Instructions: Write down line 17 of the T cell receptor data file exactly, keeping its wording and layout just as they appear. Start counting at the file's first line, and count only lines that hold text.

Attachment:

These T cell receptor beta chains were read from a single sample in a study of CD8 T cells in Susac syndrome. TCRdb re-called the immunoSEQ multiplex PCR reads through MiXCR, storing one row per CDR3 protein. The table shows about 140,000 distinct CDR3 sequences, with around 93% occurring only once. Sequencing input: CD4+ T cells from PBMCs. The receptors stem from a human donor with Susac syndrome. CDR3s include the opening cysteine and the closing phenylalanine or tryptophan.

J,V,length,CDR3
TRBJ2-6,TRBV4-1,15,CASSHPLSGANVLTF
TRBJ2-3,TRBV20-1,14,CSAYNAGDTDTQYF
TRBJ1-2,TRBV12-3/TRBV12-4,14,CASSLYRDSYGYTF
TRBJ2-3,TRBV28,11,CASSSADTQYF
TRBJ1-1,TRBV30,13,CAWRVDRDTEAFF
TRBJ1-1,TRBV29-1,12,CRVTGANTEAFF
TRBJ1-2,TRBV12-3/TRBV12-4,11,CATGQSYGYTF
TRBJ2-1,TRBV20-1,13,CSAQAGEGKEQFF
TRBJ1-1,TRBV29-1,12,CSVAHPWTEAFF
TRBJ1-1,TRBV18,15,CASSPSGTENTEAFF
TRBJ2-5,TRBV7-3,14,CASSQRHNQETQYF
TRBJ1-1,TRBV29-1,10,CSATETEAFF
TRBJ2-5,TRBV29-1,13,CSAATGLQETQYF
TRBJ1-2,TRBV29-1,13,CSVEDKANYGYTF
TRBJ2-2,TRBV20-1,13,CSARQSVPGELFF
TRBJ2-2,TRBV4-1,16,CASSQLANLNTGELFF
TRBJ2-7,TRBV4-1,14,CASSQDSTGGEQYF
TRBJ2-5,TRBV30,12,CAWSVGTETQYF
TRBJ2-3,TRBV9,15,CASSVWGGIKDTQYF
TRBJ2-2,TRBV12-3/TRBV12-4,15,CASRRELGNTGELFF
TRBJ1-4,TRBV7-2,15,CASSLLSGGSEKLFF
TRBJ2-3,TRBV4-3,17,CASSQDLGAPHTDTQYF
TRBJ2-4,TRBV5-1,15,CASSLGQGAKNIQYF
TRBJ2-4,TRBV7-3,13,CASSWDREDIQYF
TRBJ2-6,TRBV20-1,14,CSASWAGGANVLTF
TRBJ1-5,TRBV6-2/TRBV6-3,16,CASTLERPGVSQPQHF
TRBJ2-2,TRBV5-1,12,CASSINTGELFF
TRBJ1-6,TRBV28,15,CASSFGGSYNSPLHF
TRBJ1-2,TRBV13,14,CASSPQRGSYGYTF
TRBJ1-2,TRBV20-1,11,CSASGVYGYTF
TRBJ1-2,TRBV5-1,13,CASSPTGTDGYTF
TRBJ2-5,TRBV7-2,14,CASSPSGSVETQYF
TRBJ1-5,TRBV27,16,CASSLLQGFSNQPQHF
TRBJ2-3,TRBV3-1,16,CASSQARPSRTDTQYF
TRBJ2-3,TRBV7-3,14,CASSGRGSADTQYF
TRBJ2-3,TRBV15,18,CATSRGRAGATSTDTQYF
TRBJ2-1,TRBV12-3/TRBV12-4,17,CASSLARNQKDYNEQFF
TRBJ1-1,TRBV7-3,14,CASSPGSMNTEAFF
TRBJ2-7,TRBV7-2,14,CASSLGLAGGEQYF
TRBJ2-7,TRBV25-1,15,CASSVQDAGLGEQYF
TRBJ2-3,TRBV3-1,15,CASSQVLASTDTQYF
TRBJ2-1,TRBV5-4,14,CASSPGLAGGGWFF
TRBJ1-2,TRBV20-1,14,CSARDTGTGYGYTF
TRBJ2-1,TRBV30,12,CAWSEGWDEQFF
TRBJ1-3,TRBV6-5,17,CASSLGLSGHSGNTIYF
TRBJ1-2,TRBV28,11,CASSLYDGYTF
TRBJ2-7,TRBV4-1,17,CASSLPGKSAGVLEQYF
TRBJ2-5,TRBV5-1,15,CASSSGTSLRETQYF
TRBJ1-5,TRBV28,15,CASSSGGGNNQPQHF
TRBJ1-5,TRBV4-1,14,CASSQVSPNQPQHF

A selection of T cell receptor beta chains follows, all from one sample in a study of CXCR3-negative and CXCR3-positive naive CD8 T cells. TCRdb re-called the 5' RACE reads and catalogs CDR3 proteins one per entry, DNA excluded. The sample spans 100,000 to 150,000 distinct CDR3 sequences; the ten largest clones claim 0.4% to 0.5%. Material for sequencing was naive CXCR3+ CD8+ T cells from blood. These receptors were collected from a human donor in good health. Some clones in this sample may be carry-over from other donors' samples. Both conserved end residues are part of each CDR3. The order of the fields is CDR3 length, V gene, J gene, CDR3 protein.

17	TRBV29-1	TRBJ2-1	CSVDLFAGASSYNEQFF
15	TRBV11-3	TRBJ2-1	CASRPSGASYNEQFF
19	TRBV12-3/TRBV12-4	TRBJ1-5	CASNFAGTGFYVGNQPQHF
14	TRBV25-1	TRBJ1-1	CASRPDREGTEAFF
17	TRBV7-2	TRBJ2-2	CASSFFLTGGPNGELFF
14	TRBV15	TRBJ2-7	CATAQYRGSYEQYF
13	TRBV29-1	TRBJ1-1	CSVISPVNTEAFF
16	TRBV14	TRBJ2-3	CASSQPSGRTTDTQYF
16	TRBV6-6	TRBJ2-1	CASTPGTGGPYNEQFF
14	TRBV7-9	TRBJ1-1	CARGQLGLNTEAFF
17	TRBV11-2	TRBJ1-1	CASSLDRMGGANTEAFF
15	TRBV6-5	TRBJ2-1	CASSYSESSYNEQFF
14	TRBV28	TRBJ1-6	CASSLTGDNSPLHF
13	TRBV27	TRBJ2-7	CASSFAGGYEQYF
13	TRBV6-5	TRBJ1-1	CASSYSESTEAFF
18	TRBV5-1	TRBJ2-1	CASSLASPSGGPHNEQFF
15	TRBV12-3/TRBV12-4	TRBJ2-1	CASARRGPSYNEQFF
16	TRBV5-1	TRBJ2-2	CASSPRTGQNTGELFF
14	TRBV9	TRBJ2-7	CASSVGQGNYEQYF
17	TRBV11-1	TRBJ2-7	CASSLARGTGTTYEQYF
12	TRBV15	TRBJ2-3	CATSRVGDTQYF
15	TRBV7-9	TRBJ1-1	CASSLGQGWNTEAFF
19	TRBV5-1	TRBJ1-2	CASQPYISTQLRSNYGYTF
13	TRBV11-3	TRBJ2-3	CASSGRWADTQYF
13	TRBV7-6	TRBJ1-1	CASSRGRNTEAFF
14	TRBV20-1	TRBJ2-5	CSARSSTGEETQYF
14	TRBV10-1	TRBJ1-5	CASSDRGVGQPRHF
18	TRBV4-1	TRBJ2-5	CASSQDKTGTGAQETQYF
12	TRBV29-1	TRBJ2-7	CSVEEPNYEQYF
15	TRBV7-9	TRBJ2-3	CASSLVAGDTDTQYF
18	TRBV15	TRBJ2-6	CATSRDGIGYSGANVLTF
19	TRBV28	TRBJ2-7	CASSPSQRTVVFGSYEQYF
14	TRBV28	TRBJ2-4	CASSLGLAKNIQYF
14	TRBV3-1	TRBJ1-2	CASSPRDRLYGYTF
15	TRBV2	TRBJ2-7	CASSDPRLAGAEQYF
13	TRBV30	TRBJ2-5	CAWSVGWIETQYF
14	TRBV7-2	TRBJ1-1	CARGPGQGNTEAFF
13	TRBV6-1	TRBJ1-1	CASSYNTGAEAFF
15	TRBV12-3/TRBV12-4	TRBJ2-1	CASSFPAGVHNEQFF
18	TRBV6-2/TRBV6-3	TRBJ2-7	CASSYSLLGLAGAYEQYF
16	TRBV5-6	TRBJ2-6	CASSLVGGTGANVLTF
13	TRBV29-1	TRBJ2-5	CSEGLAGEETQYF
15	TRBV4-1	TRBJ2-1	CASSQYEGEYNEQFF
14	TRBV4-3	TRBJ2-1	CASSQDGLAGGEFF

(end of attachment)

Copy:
TRBJ2-2,TRBV20-1,13,CSARQSVPGELFF